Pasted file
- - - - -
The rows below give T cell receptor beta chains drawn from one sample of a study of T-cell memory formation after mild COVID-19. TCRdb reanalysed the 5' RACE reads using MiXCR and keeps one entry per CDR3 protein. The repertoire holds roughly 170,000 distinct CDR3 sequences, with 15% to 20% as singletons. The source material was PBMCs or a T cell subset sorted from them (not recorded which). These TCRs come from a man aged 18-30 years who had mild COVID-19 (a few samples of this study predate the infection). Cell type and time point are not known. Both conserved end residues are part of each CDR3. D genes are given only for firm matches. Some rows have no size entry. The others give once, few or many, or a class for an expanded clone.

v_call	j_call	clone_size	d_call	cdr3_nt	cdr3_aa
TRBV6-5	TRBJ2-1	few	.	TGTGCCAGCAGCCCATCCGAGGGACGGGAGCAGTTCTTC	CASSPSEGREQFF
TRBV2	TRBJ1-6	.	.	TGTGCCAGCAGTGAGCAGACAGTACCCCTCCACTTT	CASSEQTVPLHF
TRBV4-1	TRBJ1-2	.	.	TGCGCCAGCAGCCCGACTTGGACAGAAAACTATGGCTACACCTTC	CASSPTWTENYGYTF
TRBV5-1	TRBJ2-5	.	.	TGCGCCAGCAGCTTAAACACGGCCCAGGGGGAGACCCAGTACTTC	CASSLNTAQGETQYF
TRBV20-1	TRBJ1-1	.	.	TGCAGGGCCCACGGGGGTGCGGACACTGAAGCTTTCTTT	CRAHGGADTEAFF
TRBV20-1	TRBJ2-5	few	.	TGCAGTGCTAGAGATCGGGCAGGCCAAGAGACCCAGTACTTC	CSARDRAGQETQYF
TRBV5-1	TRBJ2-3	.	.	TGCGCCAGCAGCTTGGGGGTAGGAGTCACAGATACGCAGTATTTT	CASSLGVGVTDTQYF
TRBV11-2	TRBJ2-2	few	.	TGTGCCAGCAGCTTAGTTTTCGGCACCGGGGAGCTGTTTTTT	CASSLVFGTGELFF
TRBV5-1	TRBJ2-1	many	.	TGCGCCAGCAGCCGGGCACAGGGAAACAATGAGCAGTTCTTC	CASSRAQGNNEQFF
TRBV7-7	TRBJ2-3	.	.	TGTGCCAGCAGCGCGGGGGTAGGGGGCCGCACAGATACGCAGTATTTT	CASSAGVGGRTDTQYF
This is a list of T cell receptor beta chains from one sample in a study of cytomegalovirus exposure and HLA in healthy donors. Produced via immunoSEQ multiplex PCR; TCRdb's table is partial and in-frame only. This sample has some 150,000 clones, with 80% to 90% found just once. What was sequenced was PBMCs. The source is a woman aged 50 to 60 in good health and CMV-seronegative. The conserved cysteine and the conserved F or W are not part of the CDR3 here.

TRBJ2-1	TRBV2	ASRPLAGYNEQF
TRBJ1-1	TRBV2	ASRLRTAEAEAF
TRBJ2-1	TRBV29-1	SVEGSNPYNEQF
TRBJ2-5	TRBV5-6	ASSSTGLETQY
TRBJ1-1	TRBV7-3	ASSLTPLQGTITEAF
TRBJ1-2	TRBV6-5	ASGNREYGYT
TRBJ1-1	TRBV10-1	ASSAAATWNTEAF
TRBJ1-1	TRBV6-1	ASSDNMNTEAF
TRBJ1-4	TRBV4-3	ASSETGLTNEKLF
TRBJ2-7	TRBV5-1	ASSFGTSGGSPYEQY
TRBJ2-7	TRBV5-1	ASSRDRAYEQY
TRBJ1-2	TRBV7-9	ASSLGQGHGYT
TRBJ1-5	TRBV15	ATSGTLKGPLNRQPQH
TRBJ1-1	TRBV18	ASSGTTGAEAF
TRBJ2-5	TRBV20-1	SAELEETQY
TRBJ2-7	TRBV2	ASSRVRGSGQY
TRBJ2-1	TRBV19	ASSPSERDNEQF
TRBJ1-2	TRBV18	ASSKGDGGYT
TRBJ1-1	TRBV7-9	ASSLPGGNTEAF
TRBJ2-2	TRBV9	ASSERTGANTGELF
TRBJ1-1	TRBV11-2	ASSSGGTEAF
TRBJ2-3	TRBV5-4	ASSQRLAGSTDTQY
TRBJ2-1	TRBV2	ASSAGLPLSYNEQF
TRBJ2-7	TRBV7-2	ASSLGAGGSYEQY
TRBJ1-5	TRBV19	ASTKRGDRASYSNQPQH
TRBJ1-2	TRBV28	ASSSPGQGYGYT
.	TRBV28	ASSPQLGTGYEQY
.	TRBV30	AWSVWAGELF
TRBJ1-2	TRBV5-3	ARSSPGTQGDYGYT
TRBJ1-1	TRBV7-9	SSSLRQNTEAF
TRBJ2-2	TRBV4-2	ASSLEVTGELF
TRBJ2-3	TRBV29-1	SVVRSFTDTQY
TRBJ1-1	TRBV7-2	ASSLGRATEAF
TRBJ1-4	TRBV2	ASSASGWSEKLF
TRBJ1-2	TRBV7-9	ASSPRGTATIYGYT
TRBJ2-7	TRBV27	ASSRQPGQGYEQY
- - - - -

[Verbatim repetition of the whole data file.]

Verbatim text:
The rows below give T cell receptor beta chains drawn from one sample of a study of T-cell memory formation after mild COVID-19. TCRdb reanalysed the 5' RACE reads using MiXCR and keeps one entry per CDR3 protein. The repertoire holds roughly 170,000 distinct CDR3 sequences, with 15% to 20% as singletons. The source material was PBMCs or a T cell subset sorted from them (not recorded which). These TCRs come from a man aged 18-30 years who had mild COVID-19 (a few samples of this study predate the infection). Cell type and time point are not known. Both conserved end residues are part of each CDR3. D genes are given only for firm matches. Some rows have no size entry. The others give once, few or many, or a class for an expanded clone.

v_call	j_call	clone_size	d_call	cdr3_nt	cdr3_aa
TRBV6-5	TRBJ2-1	few	.	TGTGCCAGCAGCCCATCCGAGGGACGGGAGCAGTTCTTC	CASSPSEGREQFF
TRBV2	TRBJ1-6	.	.	TGTGCCAGCAGTGAGCAGACAGTACCCCTCCACTTT	CASSEQTVPLHF
TRBV4-1	TRBJ1-2	.	.	TGCGCCAGCAGCCCGACTTGGACAGAAAACTATGGCTACACCTTC	CASSPTWTENYGYTF
TRBV5-1	TRBJ2-5	.	.	TGCGCCAGCAGCTTAAACACGGCCCAGGGGGAGACCCAGTACTTC	CASSLNTAQGETQYF
TRBV20-1	TRBJ1-1	.	.	TGCAGGGCCCACGGGGGTGCGGACACTGAAGCTTTCTTT	CRAHGGADTEAFF
TRBV20-1	TRBJ2-5	few	.	TGCAGTGCTAGAGATCGGGCAGGCCAAGAGACCCAGTACTTC	CSARDRAGQETQYF
TRBV5-1	TRBJ2-3	.	.	TGCGCCAGCAGCTTGGGGGTAGGAGTCACAGATACGCAGTATTTT	CASSLGVGVTDTQYF
TRBV11-2	TRBJ2-2	few	.	TGTGCCAGCAGCTTAGTTTTCGGCACCGGGGAGCTGTTTTTT	CASSLVFGTGELFF
TRBV5-1	TRBJ2-1	many	.	TGCGCCAGCAGCCGGGCACAGGGAAACAATGAGCAGTTCTTC	CASSRAQGNNEQFF
TRBV7-7	TRBJ2-3	.	.	TGTGCCAGCAGCGCGGGGGTAGGGGGCCGCACAGATACGCAGTATTTT	CASSAGVGGRTDTQYF
This is a list of T cell receptor beta chains from one sample in a study of cytomegalovirus exposure and HLA in healthy donors. Produced via immunoSEQ multiplex PCR; TCRdb's table is partial and in-frame only. This sample has some 150,000 clones, with 80% to 90% found just once. What was sequenced was PBMCs. The source is a woman aged 50 to 60 in good health and CMV-seronegative. The conserved cysteine and the conserved F or W are not part of the CDR3 here.

TRBJ2-1	TRBV2	ASRPLAGYNEQF
TRBJ1-1	TRBV2	ASRLRTAEAEAF
TRBJ2-1	TRBV29-1	SVEGSNPYNEQF
TRBJ2-5	TRBV5-6	ASSSTGLETQY
TRBJ1-1	TRBV7-3	ASSLTPLQGTITEAF
TRBJ1-2	TRBV6-5	ASGNREYGYT
TRBJ1-1	TRBV10-1	ASSAAATWNTEAF
TRBJ1-1	TRBV6-1	ASSDNMNTEAF
TRBJ1-4	TRBV4-3	ASSETGLTNEKLF
TRBJ2-7	TRBV5-1	ASSFGTSGGSPYEQY
TRBJ2-7	TRBV5-1	ASSRDRAYEQY
TRBJ1-2	TRBV7-9	ASSLGQGHGYT
TRBJ1-5	TRBV15	ATSGTLKGPLNRQPQH
TRBJ1-1	TRBV18	ASSGTTGAEAF
TRBJ2-5	TRBV20-1	SAELEETQY
TRBJ2-7	TRBV2	ASSRVRGSGQY
TRBJ2-1	TRBV19	ASSPSERDNEQF
TRBJ1-2	TRBV18	ASSKGDGGYT
TRBJ1-1	TRBV7-9	ASSLPGGNTEAF
TRBJ2-2	TRBV9	ASSERTGANTGELF
TRBJ1-1	TRBV11-2	ASSSGGTEAF
TRBJ2-3	TRBV5-4	ASSQRLAGSTDTQY
TRBJ2-1	TRBV2	ASSAGLPLSYNEQF
TRBJ2-7	TRBV7-2	ASSLGAGGSYEQY
TRBJ1-5	TRBV19	ASTKRGDRASYSNQPQH
TRBJ1-2	TRBV28	ASSSPGQGYGYT
.	TRBV28	ASSPQLGTGYEQY
.	TRBV30	AWSVWAGELF
TRBJ1-2	TRBV5-3	ARSSPGTQGDYGYT
TRBJ1-1	TRBV7-9	SSSLRQNTEAF
TRBJ2-2	TRBV4-2	ASSLEVTGELF
TRBJ2-3	TRBV29-1	SVVRSFTDTQY
TRBJ1-1	TRBV7-2	ASSLGRATEAF
TRBJ1-4	TRBV2	ASSASGWSEKLF
TRBJ1-2	TRBV7-9	ASSPRGTATIYGYT
TRBJ2-7	TRBV27	ASSRQPGQGYEQY